Most of you have been around long enough to know my roleplaying game hobby extends beyond this library program. I’ve been playing RPGs since the early 80′s, and regularly since my sophomore year of college (1992). My regular game group meets every other Friday night, and has for many years. We took a few temporary breaks to have children (it’s very hard to come up with anything coherent when you are only getting about 2-3 hours of sleep between feedings and diaper changes), but we’ve always managed to bring it all back together.
The game we are currently playing is Witch Hunter: The Invisible World. Its a game that is equal parts swashbuckling adventure and macabre horror, taking a lot of cues from one of my favorite pulp literary characters, Solomon Kane. The players assume the roles of soldiers of faith against the things in the dark, scratching at the door in the night. These characters are members of apocryphal orders of church knights, most considered heretical by their faiths and denominations. Witch Hunters all work in the service of God, but come from every faith; Christian, Judaism, Islam, etc. Character types range from the beleaguered priest, to the bravo swordsman, from the caring midwife, to the sharp-witted cutpurse. The supernatural has left its mark on each of them, and so they have taken up a higher calling despite the odds.
The genesis for this campaign began about a decade ago when I began playing another (my first) swashbuckling RPG, 7th Sea. It was (and is!) terrific fun but got me thinking how cool it would be to run a darker sort of game set in colonial America. That led me to reading Solomon Kane which inevitably led me, via Savage Worlds, to the Savage Worlds of Solomon Kane (SWoSK) and All for One: Regime Diabolique (which for a short period served as our program world milieu). Witch Hunter actually predates both of these by a couple of months, but after about 2 years of regular SWoSK play, I decided I needed a system that was heftier and a bit less ability-oriented than Savage Worlds and had a more substantial world setting. And since I’d already been adapting huge chunks of Witch Hunter to my SWoSK game, and since the publisher was kickstarting a long awaited 2nd edition, I decided it made sense to migrate over to a new system and world setting with parallel themes to what my players and I have been enjoying for years now.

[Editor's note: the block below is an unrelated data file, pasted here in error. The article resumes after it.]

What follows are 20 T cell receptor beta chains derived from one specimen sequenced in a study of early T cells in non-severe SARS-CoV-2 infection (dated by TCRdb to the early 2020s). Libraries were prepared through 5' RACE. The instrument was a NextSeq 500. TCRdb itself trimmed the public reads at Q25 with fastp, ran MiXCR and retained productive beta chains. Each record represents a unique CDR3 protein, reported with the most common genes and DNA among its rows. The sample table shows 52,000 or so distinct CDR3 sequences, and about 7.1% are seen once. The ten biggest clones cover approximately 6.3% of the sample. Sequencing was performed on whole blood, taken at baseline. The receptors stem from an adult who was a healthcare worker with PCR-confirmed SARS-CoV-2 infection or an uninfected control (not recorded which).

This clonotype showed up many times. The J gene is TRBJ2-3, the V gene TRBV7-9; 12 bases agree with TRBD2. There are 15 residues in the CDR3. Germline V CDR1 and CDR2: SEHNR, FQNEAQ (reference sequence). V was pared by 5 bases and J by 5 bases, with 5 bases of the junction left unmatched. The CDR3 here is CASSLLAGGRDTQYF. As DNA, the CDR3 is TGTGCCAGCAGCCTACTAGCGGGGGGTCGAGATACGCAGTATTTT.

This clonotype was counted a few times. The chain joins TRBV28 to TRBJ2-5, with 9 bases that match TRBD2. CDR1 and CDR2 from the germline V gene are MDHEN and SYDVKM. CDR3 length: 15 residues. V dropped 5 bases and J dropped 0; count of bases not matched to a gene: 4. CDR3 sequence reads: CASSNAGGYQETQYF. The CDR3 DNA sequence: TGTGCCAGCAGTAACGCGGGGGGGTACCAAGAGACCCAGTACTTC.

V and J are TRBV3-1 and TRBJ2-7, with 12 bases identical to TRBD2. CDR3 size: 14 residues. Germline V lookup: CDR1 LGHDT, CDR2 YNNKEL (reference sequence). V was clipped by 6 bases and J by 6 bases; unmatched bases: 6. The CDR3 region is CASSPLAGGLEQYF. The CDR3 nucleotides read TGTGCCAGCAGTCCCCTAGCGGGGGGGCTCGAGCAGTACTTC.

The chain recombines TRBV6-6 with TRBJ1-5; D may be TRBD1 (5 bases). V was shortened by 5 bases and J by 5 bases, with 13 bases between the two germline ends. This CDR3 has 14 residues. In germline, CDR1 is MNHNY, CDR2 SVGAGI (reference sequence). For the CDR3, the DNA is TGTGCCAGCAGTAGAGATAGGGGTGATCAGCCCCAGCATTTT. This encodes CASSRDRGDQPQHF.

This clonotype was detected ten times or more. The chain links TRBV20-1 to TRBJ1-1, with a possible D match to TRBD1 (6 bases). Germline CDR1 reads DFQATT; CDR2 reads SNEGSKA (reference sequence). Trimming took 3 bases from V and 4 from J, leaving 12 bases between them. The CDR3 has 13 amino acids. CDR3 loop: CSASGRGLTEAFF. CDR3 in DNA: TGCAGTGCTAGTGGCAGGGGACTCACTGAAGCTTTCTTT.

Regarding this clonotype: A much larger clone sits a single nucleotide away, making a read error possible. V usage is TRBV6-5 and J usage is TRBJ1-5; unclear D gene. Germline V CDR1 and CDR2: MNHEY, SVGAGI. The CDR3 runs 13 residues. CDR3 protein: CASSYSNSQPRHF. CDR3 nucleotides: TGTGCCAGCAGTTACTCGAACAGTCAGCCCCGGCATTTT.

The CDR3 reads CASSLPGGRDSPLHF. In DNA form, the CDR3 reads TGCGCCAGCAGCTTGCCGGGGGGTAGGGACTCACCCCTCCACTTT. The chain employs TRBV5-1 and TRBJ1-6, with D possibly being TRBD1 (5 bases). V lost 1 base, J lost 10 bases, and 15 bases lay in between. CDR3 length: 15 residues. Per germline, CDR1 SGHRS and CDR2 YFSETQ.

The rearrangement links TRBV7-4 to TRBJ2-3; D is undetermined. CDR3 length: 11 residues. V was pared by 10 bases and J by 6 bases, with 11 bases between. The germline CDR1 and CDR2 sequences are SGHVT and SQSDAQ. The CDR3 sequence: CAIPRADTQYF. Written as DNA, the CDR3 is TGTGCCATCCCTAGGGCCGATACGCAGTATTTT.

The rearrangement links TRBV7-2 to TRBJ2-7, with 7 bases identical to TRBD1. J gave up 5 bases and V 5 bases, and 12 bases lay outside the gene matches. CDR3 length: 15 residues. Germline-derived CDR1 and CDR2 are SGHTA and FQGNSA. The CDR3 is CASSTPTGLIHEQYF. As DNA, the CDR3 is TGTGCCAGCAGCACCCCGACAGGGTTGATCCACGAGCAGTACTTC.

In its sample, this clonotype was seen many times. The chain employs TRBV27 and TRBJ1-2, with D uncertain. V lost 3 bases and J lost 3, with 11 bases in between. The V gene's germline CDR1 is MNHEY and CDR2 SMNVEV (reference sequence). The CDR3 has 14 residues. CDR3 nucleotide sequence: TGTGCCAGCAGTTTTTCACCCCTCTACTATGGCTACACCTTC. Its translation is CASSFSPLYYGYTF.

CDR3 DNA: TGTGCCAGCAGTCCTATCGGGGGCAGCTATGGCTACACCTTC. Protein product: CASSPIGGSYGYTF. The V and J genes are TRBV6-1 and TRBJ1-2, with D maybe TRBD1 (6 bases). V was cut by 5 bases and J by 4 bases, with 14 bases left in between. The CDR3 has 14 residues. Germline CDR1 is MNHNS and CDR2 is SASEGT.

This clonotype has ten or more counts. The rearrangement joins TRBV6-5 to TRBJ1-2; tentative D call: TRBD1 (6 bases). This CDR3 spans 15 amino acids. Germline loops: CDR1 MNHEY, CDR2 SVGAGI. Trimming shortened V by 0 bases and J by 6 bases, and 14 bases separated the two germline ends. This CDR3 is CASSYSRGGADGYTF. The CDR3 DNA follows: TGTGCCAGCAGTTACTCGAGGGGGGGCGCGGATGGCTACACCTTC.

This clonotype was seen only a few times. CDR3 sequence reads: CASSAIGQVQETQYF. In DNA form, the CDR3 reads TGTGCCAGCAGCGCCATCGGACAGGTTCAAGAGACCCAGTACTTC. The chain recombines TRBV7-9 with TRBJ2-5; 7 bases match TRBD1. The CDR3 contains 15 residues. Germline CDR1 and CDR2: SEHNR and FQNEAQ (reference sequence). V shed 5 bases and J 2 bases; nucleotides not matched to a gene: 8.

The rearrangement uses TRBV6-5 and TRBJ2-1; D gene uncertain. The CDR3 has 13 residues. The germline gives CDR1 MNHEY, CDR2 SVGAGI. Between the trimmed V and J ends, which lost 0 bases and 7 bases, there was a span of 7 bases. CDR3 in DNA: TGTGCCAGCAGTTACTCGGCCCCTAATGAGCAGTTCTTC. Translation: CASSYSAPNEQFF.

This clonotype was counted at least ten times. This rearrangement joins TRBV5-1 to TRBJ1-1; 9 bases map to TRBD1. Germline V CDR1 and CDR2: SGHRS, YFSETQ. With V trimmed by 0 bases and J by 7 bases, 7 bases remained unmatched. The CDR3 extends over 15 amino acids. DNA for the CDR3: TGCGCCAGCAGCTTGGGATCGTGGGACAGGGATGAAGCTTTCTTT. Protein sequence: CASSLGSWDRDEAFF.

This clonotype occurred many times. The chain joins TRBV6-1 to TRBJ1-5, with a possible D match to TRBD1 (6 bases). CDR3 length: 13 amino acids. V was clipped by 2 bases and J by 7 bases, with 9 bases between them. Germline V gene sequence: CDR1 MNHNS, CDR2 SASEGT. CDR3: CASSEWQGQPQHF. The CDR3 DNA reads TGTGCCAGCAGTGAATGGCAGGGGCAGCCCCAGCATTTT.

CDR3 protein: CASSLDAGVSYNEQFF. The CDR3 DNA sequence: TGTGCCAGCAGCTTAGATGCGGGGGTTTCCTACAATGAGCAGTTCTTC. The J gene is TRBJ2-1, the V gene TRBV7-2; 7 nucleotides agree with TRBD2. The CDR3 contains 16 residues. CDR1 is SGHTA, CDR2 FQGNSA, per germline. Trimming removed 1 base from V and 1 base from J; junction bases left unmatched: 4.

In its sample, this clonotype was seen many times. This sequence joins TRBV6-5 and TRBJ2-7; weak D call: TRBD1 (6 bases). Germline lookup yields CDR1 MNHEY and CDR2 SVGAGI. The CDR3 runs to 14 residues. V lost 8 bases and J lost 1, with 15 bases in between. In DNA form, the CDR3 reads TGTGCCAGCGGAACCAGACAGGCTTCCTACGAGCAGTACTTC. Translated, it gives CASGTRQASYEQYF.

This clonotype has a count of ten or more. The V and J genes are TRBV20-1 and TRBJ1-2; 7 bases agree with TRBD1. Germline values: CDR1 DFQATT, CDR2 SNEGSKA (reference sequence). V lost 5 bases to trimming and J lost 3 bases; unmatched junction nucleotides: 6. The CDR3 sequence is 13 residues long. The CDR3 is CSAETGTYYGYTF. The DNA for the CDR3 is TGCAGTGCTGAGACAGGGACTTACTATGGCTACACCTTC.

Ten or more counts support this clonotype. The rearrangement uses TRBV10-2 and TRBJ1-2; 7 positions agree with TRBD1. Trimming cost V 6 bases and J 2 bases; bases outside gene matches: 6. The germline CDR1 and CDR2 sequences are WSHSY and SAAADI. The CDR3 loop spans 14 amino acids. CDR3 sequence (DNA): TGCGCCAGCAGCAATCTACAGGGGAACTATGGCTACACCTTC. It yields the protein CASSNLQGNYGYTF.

We’re also trying something new this time around by going virtual. While the Friday group has always been evolving, we’ve lost several good players to distance. I also have some friends who, because we live so far apart, I never get to game with them anymore. So at the recommendation and guidance from another friend (my GM-guru), we off the tabletop and onto Roll20. It’s been a challenge, and we’ve had to learn new ways of doing things. I actually spent money on a gaming headset rather than rely on my old phone earbuds. But its been a lot of fun to reconnect with players old and new and added a whole new dynamic to our game.
While it’s not the primary mission of our program, one of the things I love to see are players taking the next step, seeking out RPGs on their own and building their own groups, either as players or GMs. For those of you so inclined, I can’t recommend any of the games I’ve mentioned in this post enough. SWoSK is a self contained game with all the rules you need to play and enough adventure support to keep your group laughing death in the eye for years. Like the idea of swashbuckling horror but Savage Worlds just doesn’t do it for you? Both All for One and Witch Hunter offer very different (and well supported) visions of the same sub-genre. (All for One now has an official Savage Worlds version, too!) And if you don’t mind hunting through the aisles at Half Price Books, 7th Sea will rock your world every which way to Sunday. Want to game but got no group? Heading off to college in the Fall and want to roll dice with your friends back home? Roll20 has you covered.
Now get out there, roll some dice and have fun!